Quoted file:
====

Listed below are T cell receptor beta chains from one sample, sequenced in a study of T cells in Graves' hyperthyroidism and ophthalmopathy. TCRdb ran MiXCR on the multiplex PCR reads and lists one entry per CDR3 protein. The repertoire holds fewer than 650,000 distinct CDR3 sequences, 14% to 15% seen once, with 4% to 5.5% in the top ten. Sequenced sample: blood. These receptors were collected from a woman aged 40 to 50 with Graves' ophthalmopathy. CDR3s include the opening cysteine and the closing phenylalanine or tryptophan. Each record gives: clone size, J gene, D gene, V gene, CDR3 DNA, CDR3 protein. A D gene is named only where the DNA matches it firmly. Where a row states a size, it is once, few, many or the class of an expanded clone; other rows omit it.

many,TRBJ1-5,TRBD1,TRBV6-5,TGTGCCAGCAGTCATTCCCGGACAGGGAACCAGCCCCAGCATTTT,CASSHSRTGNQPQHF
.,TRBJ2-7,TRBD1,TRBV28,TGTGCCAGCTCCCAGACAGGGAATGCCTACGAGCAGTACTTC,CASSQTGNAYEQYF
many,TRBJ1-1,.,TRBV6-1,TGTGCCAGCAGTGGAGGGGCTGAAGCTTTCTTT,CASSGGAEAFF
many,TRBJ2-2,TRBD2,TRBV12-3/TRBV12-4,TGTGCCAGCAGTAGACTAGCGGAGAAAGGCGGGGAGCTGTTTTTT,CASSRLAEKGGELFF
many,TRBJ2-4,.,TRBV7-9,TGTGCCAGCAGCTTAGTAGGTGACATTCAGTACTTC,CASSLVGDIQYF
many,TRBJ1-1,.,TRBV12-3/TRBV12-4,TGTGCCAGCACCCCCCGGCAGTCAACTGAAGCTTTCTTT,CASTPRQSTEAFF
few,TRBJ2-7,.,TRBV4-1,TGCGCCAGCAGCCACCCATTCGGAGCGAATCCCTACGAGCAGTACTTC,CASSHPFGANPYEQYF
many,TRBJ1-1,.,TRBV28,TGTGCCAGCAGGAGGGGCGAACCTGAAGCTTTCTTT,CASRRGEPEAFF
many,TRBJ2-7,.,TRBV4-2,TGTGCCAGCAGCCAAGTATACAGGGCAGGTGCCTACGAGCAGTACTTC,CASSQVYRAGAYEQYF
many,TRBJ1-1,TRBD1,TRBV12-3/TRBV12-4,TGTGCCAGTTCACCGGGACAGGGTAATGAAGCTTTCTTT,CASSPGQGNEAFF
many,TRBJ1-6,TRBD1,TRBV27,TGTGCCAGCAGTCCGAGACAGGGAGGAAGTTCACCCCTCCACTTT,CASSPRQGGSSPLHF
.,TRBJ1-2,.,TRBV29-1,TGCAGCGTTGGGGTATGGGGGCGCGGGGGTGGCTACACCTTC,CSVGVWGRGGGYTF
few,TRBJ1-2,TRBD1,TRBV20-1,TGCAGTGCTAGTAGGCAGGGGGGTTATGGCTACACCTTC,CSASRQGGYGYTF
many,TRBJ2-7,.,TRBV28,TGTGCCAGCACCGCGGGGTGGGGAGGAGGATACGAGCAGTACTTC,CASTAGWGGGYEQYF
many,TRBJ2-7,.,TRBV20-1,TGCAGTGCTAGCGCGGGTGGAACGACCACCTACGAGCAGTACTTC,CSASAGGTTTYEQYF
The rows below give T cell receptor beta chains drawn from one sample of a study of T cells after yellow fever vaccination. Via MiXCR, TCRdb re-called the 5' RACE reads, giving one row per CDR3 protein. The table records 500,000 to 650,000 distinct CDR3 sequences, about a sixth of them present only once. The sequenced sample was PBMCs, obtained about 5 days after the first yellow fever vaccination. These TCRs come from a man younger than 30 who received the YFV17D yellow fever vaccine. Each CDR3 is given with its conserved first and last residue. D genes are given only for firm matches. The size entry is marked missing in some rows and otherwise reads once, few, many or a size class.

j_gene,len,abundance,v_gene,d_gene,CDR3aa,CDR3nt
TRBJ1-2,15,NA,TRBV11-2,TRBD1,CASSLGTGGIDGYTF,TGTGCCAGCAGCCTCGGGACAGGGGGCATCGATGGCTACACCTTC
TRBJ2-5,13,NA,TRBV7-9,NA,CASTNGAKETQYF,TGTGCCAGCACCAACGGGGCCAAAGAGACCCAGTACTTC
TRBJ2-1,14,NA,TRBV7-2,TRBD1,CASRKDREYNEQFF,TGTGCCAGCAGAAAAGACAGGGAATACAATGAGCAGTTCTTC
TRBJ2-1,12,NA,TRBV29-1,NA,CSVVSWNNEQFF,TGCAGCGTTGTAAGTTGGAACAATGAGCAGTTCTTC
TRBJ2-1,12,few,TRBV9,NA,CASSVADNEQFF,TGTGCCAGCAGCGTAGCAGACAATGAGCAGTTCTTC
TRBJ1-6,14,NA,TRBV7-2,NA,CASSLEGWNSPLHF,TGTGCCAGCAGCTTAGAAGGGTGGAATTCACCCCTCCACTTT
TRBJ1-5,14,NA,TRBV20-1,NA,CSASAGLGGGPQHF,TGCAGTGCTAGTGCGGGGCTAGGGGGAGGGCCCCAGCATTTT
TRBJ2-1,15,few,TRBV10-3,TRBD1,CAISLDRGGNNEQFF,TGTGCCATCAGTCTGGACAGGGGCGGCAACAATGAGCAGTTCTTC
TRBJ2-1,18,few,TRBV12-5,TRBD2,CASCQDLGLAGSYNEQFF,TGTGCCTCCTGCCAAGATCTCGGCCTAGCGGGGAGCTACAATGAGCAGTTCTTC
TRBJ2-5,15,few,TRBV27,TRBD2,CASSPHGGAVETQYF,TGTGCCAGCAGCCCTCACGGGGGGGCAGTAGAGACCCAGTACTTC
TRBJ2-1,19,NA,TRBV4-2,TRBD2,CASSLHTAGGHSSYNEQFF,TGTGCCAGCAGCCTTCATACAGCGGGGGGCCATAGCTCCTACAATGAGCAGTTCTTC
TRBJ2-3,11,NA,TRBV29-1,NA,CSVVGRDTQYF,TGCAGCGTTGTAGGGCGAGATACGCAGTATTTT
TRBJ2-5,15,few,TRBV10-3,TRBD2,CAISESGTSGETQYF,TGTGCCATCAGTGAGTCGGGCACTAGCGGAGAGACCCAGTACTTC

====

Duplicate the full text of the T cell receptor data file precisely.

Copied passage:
Listed below are T cell receptor beta chains from one sample, sequenced in a study of T cells in Graves' hyperthyroidism and ophthalmopathy. TCRdb ran MiXCR on the multiplex PCR reads and lists one entry per CDR3 protein. The repertoire holds fewer than 650,000 distinct CDR3 sequences, 14% to 15% seen once, with 4% to 5.5% in the top ten. Sequenced sample: blood. These receptors were collected from a woman aged 40 to 50 with Graves' ophthalmopathy. CDR3s include the opening cysteine and the closing phenylalanine or tryptophan. Each record gives: clone size, J gene, D gene, V gene, CDR3 DNA, CDR3 protein. A D gene is named only where the DNA matches it firmly. Where a row states a size, it is once, few, many or the class of an expanded clone; other rows omit it.

many,TRBJ1-5,TRBD1,TRBV6-5,TGTGCCAGCAGTCATTCCCGGACAGGGAACCAGCCCCAGCATTTT,CASSHSRTGNQPQHF
.,TRBJ2-7,TRBD1,TRBV28,TGTGCCAGCTCCCAGACAGGGAATGCCTACGAGCAGTACTTC,CASSQTGNAYEQYF
many,TRBJ1-1,.,TRBV6-1,TGTGCCAGCAGTGGAGGGGCTGAAGCTTTCTTT,CASSGGAEAFF
many,TRBJ2-2,TRBD2,TRBV12-3/TRBV12-4,TGTGCCAGCAGTAGACTAGCGGAGAAAGGCGGGGAGCTGTTTTTT,CASSRLAEKGGELFF
many,TRBJ2-4,.,TRBV7-9,TGTGCCAGCAGCTTAGTAGGTGACATTCAGTACTTC,CASSLVGDIQYF
many,TRBJ1-1,.,TRBV12-3/TRBV12-4,TGTGCCAGCACCCCCCGGCAGTCAACTGAAGCTTTCTTT,CASTPRQSTEAFF
few,TRBJ2-7,.,TRBV4-1,TGCGCCAGCAGCCACCCATTCGGAGCGAATCCCTACGAGCAGTACTTC,CASSHPFGANPYEQYF
many,TRBJ1-1,.,TRBV28,TGTGCCAGCAGGAGGGGCGAACCTGAAGCTTTCTTT,CASRRGEPEAFF
many,TRBJ2-7,.,TRBV4-2,TGTGCCAGCAGCCAAGTATACAGGGCAGGTGCCTACGAGCAGTACTTC,CASSQVYRAGAYEQYF
many,TRBJ1-1,TRBD1,TRBV12-3/TRBV12-4,TGTGCCAGTTCACCGGGACAGGGTAATGAAGCTTTCTTT,CASSPGQGNEAFF
many,TRBJ1-6,TRBD1,TRBV27,TGTGCCAGCAGTCCGAGACAGGGAGGAAGTTCACCCCTCCACTTT,CASSPRQGGSSPLHF
.,TRBJ1-2,.,TRBV29-1,TGCAGCGTTGGGGTATGGGGGCGCGGGGGTGGCTACACCTTC,CSVGVWGRGGGYTF
few,TRBJ1-2,TRBD1,TRBV20-1,TGCAGTGCTAGTAGGCAGGGGGGTTATGGCTACACCTTC,CSASRQGGYGYTF
many,TRBJ2-7,.,TRBV28,TGTGCCAGCACCGCGGGGTGGGGAGGAGGATACGAGCAGTACTTC,CASTAGWGGGYEQYF
many,TRBJ2-7,.,TRBV20-1,TGCAGTGCTAGCGCGGGTGGAACGACCACCTACGAGCAGTACTTC,CSASAGGTTTYEQYF
The rows below give T cell receptor beta chains drawn from one sample of a study of T cells after yellow fever vaccination. Via MiXCR, TCRdb re-called the 5' RACE reads, giving one row per CDR3 protein. The table records 500,000 to 650,000 distinct CDR3 sequences, about a sixth of them present only once. The sequenced sample was PBMCs, obtained about 5 days after the first yellow fever vaccination. These TCRs come from a man younger than 30 who received the YFV17D yellow fever vaccine. Each CDR3 is given with its conserved first and last residue. D genes are given only for firm matches. The size entry is marked missing in some rows and otherwise reads once, few, many or a size class.

j_gene,len,abundance,v_gene,d_gene,CDR3aa,CDR3nt
TRBJ1-2,15,NA,TRBV11-2,TRBD1,CASSLGTGGIDGYTF,TGTGCCAGCAGCCTCGGGACAGGGGGCATCGATGGCTACACCTTC
TRBJ2-5,13,NA,TRBV7-9,NA,CASTNGAKETQYF,TGTGCCAGCACCAACGGGGCCAAAGAGACCCAGTACTTC
TRBJ2-1,14,NA,TRBV7-2,TRBD1,CASRKDREYNEQFF,TGTGCCAGCAGAAAAGACAGGGAATACAATGAGCAGTTCTTC
TRBJ2-1,12,NA,TRBV29-1,NA,CSVVSWNNEQFF,TGCAGCGTTGTAAGTTGGAACAATGAGCAGTTCTTC
TRBJ2-1,12,few,TRBV9,NA,CASSVADNEQFF,TGTGCCAGCAGCGTAGCAGACAATGAGCAGTTCTTC
TRBJ1-6,14,NA,TRBV7-2,NA,CASSLEGWNSPLHF,TGTGCCAGCAGCTTAGAAGGGTGGAATTCACCCCTCCACTTT
TRBJ1-5,14,NA,TRBV20-1,NA,CSASAGLGGGPQHF,TGCAGTGCTAGTGCGGGGCTAGGGGGAGGGCCCCAGCATTTT
TRBJ2-1,15,few,TRBV10-3,TRBD1,CAISLDRGGNNEQFF,TGTGCCATCAGTCTGGACAGGGGCGGCAACAATGAGCAGTTCTTC
TRBJ2-1,18,few,TRBV12-5,TRBD2,CASCQDLGLAGSYNEQFF,TGTGCCTCCTGCCAAGATCTCGGCCTAGCGGGGAGCTACAATGAGCAGTTCTTC
TRBJ2-5,15,few,TRBV27,TRBD2,CASSPHGGAVETQYF,TGTGCCAGCAGCCCTCACGGGGGGGCAGTAGAGACCCAGTACTTC
TRBJ2-1,19,NA,TRBV4-2,TRBD2,CASSLHTAGGHSSYNEQFF,TGTGCCAGCAGCCTTCATACAGCGGGGGGCCATAGCTCCTACAATGAGCAGTTCTTC
TRBJ2-3,11,NA,TRBV29-1,NA,CSVVGRDTQYF,TGCAGCGTTGTAGGGCGAGATACGCAGTATTTT
TRBJ2-5,15,few,TRBV10-3,TRBD2,CAISESGTSGETQYF,TGTGCCATCAGTGAGTCGGGCACTAGCGGAGAGACCCAGTACTTC